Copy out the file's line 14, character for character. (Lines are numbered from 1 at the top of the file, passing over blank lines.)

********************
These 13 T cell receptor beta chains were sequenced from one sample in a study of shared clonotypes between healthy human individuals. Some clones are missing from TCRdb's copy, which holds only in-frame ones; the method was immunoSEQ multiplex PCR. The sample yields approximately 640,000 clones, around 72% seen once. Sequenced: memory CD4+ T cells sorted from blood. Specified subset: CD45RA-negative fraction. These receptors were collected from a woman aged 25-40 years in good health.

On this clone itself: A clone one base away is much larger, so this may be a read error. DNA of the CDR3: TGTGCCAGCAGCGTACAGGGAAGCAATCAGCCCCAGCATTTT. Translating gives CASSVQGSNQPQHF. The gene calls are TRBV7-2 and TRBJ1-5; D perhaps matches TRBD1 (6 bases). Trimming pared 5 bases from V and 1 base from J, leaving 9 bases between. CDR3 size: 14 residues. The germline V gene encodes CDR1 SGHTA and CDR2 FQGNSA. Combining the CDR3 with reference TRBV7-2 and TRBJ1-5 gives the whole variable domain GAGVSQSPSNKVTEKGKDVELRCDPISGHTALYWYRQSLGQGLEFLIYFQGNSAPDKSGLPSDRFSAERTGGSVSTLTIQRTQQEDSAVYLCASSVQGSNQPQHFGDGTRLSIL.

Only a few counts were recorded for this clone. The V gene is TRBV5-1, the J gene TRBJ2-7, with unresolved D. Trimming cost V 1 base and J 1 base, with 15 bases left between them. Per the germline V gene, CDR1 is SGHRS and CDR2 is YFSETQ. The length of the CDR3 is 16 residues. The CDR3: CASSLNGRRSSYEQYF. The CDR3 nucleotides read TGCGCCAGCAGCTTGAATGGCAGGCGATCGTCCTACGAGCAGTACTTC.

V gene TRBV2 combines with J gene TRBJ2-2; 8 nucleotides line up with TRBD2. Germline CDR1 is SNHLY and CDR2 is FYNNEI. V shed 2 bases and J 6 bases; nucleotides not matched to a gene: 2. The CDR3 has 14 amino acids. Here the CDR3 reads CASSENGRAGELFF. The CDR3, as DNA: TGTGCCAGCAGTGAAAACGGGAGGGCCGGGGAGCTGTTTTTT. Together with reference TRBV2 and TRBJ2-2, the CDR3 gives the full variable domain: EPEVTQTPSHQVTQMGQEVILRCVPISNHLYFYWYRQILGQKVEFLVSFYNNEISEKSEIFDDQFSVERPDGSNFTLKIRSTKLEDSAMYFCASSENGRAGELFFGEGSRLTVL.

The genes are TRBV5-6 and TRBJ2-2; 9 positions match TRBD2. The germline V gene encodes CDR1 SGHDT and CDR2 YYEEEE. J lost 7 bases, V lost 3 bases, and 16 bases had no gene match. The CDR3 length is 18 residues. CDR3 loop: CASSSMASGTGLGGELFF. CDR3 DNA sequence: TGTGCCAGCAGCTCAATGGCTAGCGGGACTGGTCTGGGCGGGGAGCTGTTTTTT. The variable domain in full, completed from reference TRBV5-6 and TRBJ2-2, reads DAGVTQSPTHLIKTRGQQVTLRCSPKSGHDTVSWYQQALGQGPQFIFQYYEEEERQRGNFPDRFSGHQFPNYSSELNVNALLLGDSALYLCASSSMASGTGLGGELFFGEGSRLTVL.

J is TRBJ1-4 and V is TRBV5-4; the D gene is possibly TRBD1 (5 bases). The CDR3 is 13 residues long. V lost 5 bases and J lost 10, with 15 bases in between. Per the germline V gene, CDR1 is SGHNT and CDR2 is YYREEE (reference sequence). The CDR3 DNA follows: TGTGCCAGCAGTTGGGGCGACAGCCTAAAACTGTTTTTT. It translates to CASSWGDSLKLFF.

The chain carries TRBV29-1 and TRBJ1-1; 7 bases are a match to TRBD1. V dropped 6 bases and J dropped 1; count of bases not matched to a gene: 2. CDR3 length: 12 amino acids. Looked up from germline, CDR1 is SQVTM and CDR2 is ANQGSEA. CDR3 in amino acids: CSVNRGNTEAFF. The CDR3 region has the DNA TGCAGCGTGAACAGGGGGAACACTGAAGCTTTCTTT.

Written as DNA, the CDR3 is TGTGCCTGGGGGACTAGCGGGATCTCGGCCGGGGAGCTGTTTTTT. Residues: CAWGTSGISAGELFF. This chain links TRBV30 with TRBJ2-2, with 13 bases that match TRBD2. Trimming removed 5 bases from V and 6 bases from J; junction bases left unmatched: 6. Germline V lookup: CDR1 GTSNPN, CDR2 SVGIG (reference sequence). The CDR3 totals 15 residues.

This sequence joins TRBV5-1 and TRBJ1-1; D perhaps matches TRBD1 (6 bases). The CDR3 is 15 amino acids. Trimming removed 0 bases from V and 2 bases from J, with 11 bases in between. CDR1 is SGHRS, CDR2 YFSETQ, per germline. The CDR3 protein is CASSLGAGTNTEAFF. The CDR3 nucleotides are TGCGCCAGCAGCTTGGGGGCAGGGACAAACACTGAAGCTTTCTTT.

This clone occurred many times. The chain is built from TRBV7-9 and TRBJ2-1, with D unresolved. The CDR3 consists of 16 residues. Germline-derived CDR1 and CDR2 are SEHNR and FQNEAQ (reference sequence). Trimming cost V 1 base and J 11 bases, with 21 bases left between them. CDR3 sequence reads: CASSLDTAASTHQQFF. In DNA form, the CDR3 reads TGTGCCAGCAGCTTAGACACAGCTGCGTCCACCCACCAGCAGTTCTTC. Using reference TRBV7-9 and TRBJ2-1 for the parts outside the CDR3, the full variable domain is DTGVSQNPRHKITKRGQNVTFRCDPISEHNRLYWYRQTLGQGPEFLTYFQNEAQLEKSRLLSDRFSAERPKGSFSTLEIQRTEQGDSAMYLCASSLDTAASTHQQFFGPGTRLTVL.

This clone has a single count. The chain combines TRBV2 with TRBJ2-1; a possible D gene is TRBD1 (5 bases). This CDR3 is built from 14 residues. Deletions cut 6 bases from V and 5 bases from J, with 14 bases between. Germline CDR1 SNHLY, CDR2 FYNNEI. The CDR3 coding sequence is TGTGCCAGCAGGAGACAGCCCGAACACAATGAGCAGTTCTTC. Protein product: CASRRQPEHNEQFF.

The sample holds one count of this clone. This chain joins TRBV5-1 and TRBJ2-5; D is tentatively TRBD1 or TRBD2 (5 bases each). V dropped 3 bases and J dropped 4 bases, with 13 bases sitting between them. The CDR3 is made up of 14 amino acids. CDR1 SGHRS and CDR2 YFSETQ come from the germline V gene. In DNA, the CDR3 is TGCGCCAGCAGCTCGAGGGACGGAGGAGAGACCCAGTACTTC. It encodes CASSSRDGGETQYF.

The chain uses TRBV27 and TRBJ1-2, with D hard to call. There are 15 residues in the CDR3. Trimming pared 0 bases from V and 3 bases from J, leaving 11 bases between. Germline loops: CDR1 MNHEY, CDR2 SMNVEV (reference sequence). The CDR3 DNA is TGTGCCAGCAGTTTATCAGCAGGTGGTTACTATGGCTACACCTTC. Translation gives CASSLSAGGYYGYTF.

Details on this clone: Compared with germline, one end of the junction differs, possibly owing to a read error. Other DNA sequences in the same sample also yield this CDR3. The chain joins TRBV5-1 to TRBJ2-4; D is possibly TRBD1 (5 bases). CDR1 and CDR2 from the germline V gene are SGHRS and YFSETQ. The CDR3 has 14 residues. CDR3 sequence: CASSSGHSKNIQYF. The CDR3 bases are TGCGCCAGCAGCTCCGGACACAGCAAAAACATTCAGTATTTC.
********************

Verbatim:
Details on this clone: Compared with germline, one end of the junction differs, possibly owing to a read error. Other DNA sequences in the same sample also yield this CDR3. The chain joins TRBV5-1 to TRBJ2-4; D is possibly TRBD1 (5 bases). CDR1 and CDR2 from the germline V gene are SGHRS and YFSETQ. The CDR3 has 14 residues. CDR3 sequence: CASSSGHSKNIQYF. The CDR3 bases are TGCGCCAGCAGCTCCGGACACAGCAAAAACATTCAGTATTTC.